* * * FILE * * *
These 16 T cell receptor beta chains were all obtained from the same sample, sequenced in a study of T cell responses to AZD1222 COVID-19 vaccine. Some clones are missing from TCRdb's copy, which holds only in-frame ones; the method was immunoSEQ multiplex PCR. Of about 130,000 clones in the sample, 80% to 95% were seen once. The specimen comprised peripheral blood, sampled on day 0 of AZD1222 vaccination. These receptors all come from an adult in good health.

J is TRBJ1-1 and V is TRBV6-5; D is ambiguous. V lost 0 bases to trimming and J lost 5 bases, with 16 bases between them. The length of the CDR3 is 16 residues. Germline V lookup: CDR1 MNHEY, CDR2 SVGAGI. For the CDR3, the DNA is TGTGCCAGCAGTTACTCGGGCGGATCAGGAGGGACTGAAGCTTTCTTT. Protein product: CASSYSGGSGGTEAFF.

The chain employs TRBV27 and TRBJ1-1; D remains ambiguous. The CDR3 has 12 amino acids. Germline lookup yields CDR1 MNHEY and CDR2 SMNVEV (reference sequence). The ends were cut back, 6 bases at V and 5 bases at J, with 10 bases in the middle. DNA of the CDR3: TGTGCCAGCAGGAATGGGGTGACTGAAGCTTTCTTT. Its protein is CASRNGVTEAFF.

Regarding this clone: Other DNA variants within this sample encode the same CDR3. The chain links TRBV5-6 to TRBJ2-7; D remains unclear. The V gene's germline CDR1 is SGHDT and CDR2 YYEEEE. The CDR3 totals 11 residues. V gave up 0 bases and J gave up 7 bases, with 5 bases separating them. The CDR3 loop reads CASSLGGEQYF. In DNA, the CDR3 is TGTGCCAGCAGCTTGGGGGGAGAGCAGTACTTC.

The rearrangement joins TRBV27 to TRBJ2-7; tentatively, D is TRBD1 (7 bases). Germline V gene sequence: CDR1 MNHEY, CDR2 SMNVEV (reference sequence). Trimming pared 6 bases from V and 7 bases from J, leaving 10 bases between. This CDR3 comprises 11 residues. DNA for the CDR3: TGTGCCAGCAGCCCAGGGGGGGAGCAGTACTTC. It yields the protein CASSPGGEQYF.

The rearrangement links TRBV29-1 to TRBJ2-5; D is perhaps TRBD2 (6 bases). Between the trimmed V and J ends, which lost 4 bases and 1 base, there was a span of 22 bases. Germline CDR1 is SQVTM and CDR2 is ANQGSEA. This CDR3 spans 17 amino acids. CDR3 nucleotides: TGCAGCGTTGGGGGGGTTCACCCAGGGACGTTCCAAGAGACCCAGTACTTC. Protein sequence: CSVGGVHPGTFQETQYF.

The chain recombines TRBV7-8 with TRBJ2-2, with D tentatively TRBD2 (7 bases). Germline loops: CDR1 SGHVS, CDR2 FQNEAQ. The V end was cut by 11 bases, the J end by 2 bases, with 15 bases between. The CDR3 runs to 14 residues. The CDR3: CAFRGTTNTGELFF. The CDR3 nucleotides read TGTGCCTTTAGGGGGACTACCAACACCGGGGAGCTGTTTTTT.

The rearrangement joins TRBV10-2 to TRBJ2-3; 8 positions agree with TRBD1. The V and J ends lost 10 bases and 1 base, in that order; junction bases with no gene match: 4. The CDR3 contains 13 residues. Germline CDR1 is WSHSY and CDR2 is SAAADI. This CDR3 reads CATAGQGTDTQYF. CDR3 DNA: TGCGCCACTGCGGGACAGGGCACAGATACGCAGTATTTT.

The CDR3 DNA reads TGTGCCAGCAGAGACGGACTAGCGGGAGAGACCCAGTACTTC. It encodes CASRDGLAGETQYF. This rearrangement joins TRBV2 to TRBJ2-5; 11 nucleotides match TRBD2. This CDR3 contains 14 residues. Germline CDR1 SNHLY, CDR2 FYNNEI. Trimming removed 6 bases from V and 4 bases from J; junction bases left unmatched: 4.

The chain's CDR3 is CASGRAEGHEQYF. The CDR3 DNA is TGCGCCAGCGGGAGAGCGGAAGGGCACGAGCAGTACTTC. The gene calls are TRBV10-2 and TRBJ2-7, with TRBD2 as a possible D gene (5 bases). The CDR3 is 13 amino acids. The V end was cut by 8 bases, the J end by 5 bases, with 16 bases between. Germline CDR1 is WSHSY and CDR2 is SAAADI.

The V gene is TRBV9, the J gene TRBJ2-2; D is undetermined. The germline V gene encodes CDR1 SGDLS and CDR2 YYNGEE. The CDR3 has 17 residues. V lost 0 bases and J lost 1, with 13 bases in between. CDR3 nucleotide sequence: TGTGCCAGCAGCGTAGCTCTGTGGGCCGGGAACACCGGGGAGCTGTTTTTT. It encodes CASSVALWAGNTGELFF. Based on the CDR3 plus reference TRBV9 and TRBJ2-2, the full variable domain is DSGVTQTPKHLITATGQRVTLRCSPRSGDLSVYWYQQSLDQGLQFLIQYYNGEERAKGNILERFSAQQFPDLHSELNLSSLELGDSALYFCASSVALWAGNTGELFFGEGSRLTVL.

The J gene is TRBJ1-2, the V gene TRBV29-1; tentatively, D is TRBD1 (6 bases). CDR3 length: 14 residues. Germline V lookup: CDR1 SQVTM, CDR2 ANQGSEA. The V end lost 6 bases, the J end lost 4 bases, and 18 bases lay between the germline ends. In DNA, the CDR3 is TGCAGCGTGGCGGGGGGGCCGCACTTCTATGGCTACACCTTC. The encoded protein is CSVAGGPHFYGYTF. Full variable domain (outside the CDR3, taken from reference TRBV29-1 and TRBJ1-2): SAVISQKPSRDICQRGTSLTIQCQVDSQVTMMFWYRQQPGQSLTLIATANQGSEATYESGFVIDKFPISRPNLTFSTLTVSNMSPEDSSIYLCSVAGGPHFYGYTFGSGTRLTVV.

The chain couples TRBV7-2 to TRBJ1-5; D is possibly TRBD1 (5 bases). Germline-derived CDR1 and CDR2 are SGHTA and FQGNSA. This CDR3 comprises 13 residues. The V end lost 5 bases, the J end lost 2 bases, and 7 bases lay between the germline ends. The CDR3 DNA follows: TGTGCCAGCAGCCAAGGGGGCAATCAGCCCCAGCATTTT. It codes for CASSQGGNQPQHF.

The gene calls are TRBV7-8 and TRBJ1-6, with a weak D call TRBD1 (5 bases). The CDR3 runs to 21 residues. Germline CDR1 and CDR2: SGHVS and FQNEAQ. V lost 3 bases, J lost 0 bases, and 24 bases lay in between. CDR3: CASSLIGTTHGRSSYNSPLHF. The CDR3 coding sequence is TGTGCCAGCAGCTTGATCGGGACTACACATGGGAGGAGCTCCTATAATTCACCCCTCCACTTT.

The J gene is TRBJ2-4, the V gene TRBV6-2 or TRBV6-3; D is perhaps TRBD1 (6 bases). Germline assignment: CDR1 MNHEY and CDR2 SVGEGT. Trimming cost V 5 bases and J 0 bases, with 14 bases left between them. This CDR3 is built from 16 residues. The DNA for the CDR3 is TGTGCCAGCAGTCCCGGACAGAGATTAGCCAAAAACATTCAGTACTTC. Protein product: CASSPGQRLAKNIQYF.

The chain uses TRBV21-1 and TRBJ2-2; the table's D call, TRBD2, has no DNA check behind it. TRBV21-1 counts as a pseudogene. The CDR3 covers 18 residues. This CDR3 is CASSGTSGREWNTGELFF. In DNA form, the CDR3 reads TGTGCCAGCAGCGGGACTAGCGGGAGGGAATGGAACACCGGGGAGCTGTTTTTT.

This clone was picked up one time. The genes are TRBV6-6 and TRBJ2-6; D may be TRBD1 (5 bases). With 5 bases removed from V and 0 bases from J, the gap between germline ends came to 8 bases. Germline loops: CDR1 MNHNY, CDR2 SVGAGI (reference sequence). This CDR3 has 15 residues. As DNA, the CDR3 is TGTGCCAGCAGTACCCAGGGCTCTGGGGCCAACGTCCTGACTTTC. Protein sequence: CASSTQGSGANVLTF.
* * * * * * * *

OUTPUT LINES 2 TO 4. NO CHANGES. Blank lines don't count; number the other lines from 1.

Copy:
J is TRBJ1-1 and V is TRBV6-5; D is ambiguous. V lost 0 bases to trimming and J lost 5 bases, with 16 bases between them. The length of the CDR3 is 16 residues. Germline V lookup: CDR1 MNHEY, CDR2 SVGAGI. For the CDR3, the DNA is TGTGCCAGCAGTTACTCGGGCGGATCAGGAGGGACTGAAGCTTTCTTT. Protein product: CASSYSGGSGGTEAFF.

The chain employs TRBV27 and TRBJ1-1; D remains ambiguous. The CDR3 has 12 amino acids. Germline lookup yields CDR1 MNHEY and CDR2 SMNVEV (reference sequence). The ends were cut back, 6 bases at V and 5 bases at J, with 10 bases in the middle. DNA of the CDR3: TGTGCCAGCAGGAATGGGGTGACTGAAGCTTTCTTT. Its protein is CASRNGVTEAFF.

Regarding this clone: Other DNA variants within this sample encode the same CDR3. The chain links TRBV5-6 to TRBJ2-7; D remains unclear. The V gene's germline CDR1 is SGHDT and CDR2 YYEEEE. The CDR3 totals 11 residues. V gave up 0 bases and J gave up 7 bases, with 5 bases separating them. The CDR3 loop reads CASSLGGEQYF. In DNA, the CDR3 is TGTGCCAGCAGCTTGGGGGGAGAGCAGTACTTC.